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Base gears up for Earth Day

(U.S. Air Force Graphic)

(U.S. Air Force Graphic)

PETERSON AIR FORCE BASE, Colo. -- On April 22, more than one billion people around the globe will participate in Earth Day 2012 and help "Mobilize the Earth." People of all nationalities and backgrounds will voice their appreciation for the planet and demand its protection. Together the Air Force will stand united for a sustainable future and call upon individuals, organizations and governments to do their part.

In 1970 war raged in Vietnam, and students nationwide increasingly opposed it. It was a year that included the hippie and flower-child culture in the United States, the death of Jimi Hendrix, the last Beatles' album, and Simon & Garfunkel's "Bridge over Troubled Water." Protests were the order of the day, but saving the planet was not the cause.

At the time, Americans were slurping leaded gas through massive V8 sedans. Industry belched out smoke and sludge with little fear of legal consequences or bad press. Air pollution was commonly accepted as the smell of prosperity. "Environment" was a word that appeared more often in spelling bees than on the evening news.

The idea to raise environmental awareness came to Earth Day founder Sen. Gaylord Nelson, from Wisconsin, who was inspired by the student anti-war movement. He realized that if he could infuse that energy with an emerging public consciousness about air and water pollution, it would force environmental protection onto the national political agenda. He enlisted support from Republicans and Democrats, rich and poor, city slickers and farmers, tycoons and labor leaders. About 20 million people took to the streets that first Earth Day.

Since then the United States - and Peterson AFB - has come a long way towards conservation. Officials regulate and monitor pesticides and herbicides used on base to prevent contamination of the ground water and removal of desirable plant and animal species. The base is also required to monitor air emissions from generators to not add to particulates in the air, and the installation limits its generator usage to prevent air pollution.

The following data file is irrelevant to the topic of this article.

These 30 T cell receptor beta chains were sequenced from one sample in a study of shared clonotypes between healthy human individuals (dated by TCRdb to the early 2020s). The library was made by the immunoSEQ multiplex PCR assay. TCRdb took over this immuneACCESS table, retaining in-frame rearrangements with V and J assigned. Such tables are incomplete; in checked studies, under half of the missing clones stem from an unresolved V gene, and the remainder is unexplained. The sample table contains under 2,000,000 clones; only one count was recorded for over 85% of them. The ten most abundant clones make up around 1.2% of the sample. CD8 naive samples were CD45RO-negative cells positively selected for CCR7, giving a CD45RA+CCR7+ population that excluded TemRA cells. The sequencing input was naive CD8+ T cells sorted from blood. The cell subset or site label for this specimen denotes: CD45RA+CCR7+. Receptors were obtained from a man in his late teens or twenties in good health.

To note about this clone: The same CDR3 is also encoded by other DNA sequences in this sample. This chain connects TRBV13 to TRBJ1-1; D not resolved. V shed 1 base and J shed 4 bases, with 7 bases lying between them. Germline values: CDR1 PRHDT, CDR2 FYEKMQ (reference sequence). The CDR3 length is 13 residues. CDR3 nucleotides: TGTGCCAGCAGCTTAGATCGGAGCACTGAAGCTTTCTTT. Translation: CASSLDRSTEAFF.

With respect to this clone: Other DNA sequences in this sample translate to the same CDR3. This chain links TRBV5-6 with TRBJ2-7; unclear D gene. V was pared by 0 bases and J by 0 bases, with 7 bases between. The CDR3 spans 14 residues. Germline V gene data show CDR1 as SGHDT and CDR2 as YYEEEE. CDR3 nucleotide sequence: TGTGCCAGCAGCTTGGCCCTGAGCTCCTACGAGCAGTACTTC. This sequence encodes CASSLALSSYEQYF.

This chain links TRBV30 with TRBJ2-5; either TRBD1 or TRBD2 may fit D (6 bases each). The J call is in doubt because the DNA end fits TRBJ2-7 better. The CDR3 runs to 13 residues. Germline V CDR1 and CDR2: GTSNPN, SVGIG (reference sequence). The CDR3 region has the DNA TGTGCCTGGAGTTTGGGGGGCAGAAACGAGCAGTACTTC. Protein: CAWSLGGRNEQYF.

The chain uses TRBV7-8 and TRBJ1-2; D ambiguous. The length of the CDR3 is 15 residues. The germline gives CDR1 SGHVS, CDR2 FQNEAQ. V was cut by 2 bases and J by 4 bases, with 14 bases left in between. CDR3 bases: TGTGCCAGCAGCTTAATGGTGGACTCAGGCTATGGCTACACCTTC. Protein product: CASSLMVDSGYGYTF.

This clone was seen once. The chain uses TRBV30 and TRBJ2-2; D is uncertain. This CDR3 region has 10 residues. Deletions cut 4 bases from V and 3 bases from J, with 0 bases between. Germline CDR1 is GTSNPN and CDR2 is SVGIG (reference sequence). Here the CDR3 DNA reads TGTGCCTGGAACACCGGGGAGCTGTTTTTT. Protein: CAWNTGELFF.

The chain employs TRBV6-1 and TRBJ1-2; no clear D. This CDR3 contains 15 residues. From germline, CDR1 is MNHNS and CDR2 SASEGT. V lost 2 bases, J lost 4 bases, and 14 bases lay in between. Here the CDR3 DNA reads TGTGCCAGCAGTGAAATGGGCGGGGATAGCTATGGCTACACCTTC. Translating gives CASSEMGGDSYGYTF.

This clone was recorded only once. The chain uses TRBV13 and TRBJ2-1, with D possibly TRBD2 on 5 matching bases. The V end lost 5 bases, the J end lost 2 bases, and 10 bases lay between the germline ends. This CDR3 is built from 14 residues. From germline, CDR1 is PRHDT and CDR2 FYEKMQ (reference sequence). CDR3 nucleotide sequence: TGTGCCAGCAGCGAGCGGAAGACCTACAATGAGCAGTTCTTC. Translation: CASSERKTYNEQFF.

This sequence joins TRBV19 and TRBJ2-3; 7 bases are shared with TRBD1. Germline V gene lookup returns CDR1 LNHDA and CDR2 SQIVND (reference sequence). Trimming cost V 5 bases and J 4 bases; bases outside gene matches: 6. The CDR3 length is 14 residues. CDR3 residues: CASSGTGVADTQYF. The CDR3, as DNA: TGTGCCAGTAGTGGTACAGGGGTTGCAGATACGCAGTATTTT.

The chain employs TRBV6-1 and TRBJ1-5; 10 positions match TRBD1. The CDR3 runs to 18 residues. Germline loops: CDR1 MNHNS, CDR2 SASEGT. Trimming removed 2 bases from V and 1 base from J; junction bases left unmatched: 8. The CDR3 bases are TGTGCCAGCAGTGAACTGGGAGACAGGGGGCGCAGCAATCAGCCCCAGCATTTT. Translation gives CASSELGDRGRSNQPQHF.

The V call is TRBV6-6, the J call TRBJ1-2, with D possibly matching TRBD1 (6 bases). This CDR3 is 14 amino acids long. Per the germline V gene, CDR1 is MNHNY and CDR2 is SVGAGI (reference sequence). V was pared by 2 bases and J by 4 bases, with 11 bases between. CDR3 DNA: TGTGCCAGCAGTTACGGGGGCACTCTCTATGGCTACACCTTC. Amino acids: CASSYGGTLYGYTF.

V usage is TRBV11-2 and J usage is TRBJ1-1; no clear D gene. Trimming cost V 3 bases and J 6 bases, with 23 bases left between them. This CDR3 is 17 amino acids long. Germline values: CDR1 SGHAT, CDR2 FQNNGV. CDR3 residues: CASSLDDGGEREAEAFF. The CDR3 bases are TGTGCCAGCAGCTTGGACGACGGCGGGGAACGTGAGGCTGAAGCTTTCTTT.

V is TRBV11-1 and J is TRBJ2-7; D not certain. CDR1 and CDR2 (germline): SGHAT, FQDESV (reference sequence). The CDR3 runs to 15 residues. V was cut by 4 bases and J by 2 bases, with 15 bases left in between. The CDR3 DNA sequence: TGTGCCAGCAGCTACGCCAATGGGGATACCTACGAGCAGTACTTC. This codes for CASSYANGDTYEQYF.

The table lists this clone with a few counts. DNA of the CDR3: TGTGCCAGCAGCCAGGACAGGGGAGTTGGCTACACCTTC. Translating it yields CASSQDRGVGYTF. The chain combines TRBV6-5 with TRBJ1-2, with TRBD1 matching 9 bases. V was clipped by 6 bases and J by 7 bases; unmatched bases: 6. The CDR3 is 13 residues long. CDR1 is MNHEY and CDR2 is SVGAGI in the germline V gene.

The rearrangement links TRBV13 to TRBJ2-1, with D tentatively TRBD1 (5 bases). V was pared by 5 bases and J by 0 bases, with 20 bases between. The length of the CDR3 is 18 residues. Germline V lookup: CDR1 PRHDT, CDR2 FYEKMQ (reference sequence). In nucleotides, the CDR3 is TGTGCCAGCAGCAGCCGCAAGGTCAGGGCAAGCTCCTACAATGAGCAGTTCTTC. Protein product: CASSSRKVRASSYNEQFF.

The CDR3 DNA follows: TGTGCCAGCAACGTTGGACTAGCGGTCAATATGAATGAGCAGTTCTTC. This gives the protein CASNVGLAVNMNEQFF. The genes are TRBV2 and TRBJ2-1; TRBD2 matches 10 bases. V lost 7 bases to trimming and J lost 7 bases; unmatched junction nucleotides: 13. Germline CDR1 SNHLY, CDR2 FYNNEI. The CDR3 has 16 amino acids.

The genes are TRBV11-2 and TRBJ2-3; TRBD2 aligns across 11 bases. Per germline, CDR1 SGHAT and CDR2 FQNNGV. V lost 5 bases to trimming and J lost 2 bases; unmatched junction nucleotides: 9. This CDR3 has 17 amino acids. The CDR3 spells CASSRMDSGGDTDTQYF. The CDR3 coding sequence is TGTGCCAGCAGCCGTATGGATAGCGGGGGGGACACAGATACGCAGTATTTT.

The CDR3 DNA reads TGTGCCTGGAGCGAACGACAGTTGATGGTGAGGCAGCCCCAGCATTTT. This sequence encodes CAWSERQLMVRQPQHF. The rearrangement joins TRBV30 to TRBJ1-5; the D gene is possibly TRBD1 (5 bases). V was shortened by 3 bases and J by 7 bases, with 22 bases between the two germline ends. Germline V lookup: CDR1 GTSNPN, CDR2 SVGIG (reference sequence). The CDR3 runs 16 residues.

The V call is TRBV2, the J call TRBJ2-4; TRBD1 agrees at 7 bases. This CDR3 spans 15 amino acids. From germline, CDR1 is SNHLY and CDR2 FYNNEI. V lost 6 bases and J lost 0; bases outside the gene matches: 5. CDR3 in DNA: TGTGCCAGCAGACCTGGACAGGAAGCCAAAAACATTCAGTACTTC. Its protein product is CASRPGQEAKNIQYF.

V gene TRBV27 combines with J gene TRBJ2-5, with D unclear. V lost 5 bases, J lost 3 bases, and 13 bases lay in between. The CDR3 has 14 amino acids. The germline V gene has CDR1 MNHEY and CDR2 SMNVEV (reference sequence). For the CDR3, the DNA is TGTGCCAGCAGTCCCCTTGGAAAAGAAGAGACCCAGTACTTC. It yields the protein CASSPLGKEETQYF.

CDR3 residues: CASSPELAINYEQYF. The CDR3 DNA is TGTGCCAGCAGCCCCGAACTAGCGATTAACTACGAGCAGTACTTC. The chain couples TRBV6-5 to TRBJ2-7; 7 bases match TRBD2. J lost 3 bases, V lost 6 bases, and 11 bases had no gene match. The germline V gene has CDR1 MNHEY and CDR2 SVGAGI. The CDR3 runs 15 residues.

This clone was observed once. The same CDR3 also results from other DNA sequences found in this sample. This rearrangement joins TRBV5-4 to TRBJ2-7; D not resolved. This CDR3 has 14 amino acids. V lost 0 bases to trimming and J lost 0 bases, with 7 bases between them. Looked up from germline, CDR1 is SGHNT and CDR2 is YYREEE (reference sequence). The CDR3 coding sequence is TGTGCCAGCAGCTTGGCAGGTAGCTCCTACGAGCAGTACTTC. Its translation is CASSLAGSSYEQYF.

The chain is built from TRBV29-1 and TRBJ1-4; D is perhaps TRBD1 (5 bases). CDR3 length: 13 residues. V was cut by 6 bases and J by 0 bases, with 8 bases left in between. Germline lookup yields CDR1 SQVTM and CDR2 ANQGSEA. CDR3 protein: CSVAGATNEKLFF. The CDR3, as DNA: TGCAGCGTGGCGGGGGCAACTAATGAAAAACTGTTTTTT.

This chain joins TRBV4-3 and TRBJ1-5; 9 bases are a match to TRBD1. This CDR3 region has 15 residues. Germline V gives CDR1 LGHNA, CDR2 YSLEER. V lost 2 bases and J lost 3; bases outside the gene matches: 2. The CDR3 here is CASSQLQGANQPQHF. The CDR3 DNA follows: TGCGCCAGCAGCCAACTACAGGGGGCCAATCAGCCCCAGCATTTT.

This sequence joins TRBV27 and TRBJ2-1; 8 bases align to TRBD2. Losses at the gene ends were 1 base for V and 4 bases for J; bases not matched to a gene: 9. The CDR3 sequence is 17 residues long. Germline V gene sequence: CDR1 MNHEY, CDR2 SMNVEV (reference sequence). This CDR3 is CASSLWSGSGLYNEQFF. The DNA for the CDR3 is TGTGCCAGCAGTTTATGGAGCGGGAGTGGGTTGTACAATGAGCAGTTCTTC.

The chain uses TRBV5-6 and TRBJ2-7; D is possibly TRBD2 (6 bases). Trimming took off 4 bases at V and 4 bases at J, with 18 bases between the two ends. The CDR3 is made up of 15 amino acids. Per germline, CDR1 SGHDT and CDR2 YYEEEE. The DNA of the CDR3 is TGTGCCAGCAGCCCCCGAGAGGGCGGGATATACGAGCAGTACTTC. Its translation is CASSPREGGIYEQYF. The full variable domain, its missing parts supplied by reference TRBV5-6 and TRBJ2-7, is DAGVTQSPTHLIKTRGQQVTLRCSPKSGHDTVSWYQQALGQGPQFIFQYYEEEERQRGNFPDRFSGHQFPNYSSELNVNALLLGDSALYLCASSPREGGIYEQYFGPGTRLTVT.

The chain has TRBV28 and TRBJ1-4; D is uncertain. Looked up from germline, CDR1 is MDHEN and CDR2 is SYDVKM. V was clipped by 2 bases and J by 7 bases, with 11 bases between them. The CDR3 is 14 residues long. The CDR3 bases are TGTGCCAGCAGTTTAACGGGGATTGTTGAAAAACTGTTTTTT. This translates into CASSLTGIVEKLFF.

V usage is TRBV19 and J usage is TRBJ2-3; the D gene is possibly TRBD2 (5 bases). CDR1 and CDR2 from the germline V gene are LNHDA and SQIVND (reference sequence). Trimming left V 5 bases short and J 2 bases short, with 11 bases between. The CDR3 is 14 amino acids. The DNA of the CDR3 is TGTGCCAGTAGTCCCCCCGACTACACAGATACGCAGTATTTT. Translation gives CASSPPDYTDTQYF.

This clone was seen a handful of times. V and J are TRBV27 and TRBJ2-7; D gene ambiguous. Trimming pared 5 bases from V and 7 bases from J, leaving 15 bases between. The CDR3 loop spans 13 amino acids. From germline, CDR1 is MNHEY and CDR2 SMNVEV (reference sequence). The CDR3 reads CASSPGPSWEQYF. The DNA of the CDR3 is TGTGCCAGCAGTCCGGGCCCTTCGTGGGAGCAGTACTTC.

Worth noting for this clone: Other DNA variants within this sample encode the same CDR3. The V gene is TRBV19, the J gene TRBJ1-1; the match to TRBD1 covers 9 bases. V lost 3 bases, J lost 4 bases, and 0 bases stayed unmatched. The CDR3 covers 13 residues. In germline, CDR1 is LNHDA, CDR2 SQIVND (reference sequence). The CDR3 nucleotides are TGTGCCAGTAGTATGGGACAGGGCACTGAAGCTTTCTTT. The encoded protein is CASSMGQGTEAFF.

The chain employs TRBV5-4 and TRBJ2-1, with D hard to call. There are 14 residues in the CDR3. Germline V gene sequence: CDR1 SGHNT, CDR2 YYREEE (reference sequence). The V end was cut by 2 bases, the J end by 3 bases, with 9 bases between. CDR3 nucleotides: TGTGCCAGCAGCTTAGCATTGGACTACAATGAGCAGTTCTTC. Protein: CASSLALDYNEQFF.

To continue the tradition of doing something for our environment Peterson Air Force Base will celebrate Earth Day 2012 on April 26. Activities include:

8 a.m. - Clean-up of Powers Blvd. The Peterson AFB fire department will lead volunteers to clean up trash and debris along Powers Boulevard. Contact Tech. Sgt. Jerry Reynolds at 556-9173 for information.

10:30 a.m. - Arbor Day celebration. Be at the new Child Development Center building at Pete East for a tree planting. Join kids from the CDC and Colorado Department of Forestry to celebrate planting trees for the planet.

11 a.m. to 2 p.m. - Free electronic waste turn in. Join Blue Star Recycling in turning in your old televisions, stereos, telephones, computers, and small appliances at the BX parking lot at no cost.

11 a.m. to 2 p.m. - Energy and Environmental information booth outside the BX food court. Visit the booth and learn more about the environment, enter drawings for recycled give-aways and say hello to Pete Lite.

3 p.m. to 4 p.m. - Visit the green roof on Building 845 and help revitalize the plants with your green thumb. Volunteers are needed to fertilize, help rejuvenate the soil and prepare the plants for spring. Contact Phil Chase at 556-7707 for information.

Earth Day activities continue April 28:

10 a.m. to 2 p.m. -- National Take-Back Initiative, west gate parking lot. The Drug Enforcement Administration is scheduling a National Prescription Drug Take-Back Day of unwanted or expired medications for safe and proper disposal. Contact Wanda Burns at 556-7328 for information.

10 a.m. to noon. -- Tierra Vista Communities housing clean up. Families meet at the skate park. The first hour families will be given trash bags and gloves and sent out to assigned streets to pick up trash. The second hour they can return for food, drinks, treats and games. Contact Nicki Kumfer at 597-7200 for information.

In addition, from April 24-26, Peterson AFB is converting to a single stream recycling system. Buildings 1, 3, 1324 and 2025 will have one dumpster for all recyclables making recycling even easier.

Even seemingly small changes can have a large impact. Help prevent pollution by minimizing waste. Air Force officials emphasize there is always more that can be done, and it takes a concerted effort from all members of the team.

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